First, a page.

On the final performance of the play, I decided to open every panel one at a time as the character struck the note on the piano.  Starting from down stage right and traveling along the walls of the set to the money panel above the piano, each were opened a few seconds following the previous panel.  There must have been six or eight panels.  The truly funny part was watching the actors on stage who had no clue as to what was going on follow each panel as it opened empty of money turning around until the final money panel opened and the cash falling out.   

This need to prank during last performances became an art for me in the years after I left Center Stage to pursue a career in theater.  I have successfully pranked hundreds of shows in my career, some very funny and a few absolute fails.  I have a ton of stories.

I am sure many Center Stagers have their own memories of trying to make each other crack up on stage or performed pranks on closing nights.  Another favorite was serving real wine on the last performance of Saturday, Sunday, Monday.  You should have seen Ida’s face that last night. 

Any Center Stagers care to recall pranks or funny mishaps on stage like the time someone was stuck between the back wall of the stage and the turntable wall.  Sal????

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3 comments on “The Art of the Prank in Theater

  1. kikstad
    December 24, 2012

    Funny stuff, Ed! Thanks for the much needed laughs. I remember we pulled some closing night stage pranks during my college days.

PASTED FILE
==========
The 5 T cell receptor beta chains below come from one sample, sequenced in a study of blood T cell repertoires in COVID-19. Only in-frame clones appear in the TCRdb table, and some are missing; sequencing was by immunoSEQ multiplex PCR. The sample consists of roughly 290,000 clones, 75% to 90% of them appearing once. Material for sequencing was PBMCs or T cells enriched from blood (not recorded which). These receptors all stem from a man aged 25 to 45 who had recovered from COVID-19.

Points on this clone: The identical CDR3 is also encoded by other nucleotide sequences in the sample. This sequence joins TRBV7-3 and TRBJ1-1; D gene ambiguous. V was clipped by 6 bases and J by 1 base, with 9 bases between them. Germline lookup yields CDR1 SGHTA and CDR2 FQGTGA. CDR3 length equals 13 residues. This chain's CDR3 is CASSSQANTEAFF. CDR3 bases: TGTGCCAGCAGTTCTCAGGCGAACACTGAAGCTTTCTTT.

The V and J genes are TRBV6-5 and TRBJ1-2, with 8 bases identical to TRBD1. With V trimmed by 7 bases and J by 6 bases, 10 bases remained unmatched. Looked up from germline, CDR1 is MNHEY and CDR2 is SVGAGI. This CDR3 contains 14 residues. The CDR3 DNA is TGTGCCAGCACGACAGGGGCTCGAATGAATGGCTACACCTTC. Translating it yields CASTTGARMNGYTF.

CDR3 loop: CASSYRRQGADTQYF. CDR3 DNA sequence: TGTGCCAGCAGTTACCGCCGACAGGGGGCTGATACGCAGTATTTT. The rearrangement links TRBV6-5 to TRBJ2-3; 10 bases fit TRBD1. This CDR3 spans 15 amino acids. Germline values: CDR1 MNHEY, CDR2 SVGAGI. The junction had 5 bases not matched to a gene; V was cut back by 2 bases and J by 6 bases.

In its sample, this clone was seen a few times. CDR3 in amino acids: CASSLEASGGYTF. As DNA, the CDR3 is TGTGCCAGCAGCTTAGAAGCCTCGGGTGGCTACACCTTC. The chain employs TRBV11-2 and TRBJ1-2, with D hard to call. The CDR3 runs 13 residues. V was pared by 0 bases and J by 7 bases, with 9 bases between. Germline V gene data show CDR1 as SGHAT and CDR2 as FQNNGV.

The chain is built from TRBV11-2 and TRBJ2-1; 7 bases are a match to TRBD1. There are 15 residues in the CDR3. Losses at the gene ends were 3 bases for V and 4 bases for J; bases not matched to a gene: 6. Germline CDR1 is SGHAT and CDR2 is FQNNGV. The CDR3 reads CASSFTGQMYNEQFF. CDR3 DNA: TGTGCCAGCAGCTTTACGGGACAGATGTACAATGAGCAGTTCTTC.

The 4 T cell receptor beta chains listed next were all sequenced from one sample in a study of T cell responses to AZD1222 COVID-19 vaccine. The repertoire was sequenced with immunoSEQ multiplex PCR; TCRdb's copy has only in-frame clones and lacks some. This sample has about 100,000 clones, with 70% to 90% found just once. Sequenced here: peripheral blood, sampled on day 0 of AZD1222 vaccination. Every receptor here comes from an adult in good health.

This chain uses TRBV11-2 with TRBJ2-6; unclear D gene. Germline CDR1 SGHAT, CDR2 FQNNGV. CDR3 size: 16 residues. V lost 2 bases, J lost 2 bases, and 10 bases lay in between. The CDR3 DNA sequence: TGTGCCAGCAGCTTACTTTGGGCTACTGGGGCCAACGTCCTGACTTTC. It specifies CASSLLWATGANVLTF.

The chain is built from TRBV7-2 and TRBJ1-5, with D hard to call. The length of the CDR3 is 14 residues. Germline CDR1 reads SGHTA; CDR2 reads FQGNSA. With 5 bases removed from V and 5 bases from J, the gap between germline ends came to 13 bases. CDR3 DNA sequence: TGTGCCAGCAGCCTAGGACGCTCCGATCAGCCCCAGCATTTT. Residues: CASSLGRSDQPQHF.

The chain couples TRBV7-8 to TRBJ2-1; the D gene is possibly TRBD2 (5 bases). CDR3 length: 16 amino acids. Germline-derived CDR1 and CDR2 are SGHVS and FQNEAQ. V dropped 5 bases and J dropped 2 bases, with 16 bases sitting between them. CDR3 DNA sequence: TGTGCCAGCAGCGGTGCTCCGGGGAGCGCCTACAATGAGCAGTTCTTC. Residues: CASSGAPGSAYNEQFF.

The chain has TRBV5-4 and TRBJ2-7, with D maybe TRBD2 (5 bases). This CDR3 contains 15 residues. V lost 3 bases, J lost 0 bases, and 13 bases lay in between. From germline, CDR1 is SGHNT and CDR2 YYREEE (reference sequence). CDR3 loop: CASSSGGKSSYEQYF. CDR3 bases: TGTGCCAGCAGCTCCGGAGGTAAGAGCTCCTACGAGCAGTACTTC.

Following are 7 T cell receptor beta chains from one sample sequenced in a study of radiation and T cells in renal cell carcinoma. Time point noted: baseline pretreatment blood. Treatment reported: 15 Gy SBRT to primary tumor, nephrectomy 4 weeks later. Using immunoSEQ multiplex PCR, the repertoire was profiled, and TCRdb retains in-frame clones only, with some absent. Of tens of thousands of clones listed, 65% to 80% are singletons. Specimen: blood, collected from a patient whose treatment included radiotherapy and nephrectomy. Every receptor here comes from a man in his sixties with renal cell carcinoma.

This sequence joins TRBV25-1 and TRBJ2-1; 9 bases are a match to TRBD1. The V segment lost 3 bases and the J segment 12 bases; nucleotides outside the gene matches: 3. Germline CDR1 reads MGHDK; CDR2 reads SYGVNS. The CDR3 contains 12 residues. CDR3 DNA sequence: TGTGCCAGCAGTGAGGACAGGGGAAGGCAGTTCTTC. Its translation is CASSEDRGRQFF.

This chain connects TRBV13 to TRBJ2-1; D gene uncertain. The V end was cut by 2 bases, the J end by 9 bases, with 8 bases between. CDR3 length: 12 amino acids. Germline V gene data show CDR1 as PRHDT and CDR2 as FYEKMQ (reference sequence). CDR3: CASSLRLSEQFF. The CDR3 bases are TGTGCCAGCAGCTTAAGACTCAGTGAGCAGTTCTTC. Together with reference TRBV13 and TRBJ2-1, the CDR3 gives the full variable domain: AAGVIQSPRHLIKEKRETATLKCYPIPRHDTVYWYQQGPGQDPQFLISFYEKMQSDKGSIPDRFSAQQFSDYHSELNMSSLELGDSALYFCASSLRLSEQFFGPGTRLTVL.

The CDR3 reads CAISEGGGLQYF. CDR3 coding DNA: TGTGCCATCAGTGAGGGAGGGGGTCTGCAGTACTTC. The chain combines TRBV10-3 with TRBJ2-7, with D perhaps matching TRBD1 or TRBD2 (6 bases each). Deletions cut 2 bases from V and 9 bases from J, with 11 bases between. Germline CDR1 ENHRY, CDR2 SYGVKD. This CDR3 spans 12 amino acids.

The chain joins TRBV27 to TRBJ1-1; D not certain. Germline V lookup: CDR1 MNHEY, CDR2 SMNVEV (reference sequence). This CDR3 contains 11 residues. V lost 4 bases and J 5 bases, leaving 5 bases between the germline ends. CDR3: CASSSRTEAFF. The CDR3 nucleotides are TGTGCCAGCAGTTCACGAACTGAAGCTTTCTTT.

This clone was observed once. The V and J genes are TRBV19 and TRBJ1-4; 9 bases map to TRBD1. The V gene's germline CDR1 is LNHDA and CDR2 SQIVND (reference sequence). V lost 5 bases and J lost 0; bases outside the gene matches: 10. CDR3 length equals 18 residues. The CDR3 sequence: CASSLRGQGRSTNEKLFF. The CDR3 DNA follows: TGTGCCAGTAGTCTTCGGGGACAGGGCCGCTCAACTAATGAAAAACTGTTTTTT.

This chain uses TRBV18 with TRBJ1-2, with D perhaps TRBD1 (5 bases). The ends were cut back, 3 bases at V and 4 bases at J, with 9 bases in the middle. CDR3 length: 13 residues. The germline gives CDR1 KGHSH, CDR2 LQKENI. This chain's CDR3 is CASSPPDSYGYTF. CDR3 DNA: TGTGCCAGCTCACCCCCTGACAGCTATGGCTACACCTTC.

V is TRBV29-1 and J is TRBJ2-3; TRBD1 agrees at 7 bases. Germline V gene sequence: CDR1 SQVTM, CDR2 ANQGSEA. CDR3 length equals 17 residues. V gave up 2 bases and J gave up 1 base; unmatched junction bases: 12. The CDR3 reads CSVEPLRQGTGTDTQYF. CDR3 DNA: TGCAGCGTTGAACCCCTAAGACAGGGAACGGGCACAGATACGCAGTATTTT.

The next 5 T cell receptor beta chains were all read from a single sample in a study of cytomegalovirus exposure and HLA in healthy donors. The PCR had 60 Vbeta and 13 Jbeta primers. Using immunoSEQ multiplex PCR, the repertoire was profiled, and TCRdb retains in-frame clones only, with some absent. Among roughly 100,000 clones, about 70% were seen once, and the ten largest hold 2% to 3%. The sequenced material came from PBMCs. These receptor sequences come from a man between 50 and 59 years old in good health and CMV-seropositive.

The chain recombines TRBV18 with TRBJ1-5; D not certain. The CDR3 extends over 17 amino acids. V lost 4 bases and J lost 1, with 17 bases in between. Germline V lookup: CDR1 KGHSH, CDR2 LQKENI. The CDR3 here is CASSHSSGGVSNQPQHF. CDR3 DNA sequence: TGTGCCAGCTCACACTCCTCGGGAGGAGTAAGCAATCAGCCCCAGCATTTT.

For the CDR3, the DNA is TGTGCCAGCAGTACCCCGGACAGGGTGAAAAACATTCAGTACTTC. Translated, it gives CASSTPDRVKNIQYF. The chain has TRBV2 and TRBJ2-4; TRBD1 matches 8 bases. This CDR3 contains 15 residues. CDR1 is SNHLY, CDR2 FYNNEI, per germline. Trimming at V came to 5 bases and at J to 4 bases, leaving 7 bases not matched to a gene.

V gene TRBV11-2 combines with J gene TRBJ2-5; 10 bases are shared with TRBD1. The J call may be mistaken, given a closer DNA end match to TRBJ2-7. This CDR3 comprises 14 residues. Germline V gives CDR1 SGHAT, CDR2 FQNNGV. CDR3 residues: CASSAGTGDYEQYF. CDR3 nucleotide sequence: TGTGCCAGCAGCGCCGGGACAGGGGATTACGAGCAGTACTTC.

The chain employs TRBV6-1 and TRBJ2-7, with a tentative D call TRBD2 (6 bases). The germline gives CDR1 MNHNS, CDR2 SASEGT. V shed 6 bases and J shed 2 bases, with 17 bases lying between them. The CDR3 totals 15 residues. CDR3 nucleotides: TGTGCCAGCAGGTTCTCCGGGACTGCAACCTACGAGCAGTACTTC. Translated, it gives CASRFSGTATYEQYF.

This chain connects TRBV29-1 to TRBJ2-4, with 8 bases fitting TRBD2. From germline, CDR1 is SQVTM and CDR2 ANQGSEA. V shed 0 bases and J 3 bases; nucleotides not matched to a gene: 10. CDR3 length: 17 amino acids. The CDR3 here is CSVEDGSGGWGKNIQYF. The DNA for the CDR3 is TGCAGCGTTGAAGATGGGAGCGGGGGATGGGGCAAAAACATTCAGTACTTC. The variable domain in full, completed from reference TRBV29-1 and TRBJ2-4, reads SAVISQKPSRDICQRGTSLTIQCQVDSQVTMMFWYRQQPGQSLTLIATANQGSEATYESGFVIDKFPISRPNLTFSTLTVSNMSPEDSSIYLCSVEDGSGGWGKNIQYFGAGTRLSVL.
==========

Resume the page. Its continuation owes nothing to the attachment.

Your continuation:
The best was when someone strategically placed a few leftover “nude” playing cards from the props of “One Flew Over the Cuckoos Nest” in a drawer that a number of characters had to open during a scene in the next play we did. The audience never knew, but it was hilarious seeing everyone’s eyeballs as they gazed upon the contents of that drawer.

    Of course, pranking is a fine art and should not be tried by the comically challenged. I recall a few failures — such as one castmember who shall remain nameless who decided to alter his ONE LINE in a Shakespeare play in the hope of getting a laugh. Unfortunately, the only ones who noticed were his perplexed fellow actors on stage and our director who was justifiably annoyed. 🙂

    — Nick

  2. Liz raucci
    December 25, 2012

    Then there was “Tribute” during a tense scene where Ed Dwyer and I are talking about his illness and low and behold I pick up the picture frame from the mantle and it’s Michael Guy with a mustache like Dick Dastardly drawn on!

  3. Ed F
    December 25, 2012

    I’ve been in the middle of a few of these. On the last night of The Odd Couple my character (Felix) was supposed to take a picture out of his wallet and show it to the Pigeon Sisters (Susan Mirwis and Jean Carillo). The stage manager replaced whatever generic pictures we were using with male pornography. The actors were not thrown and it remained unknown to everyone in the audience, but not the cast and crew.

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This entry was posted on December 24, 2012 by .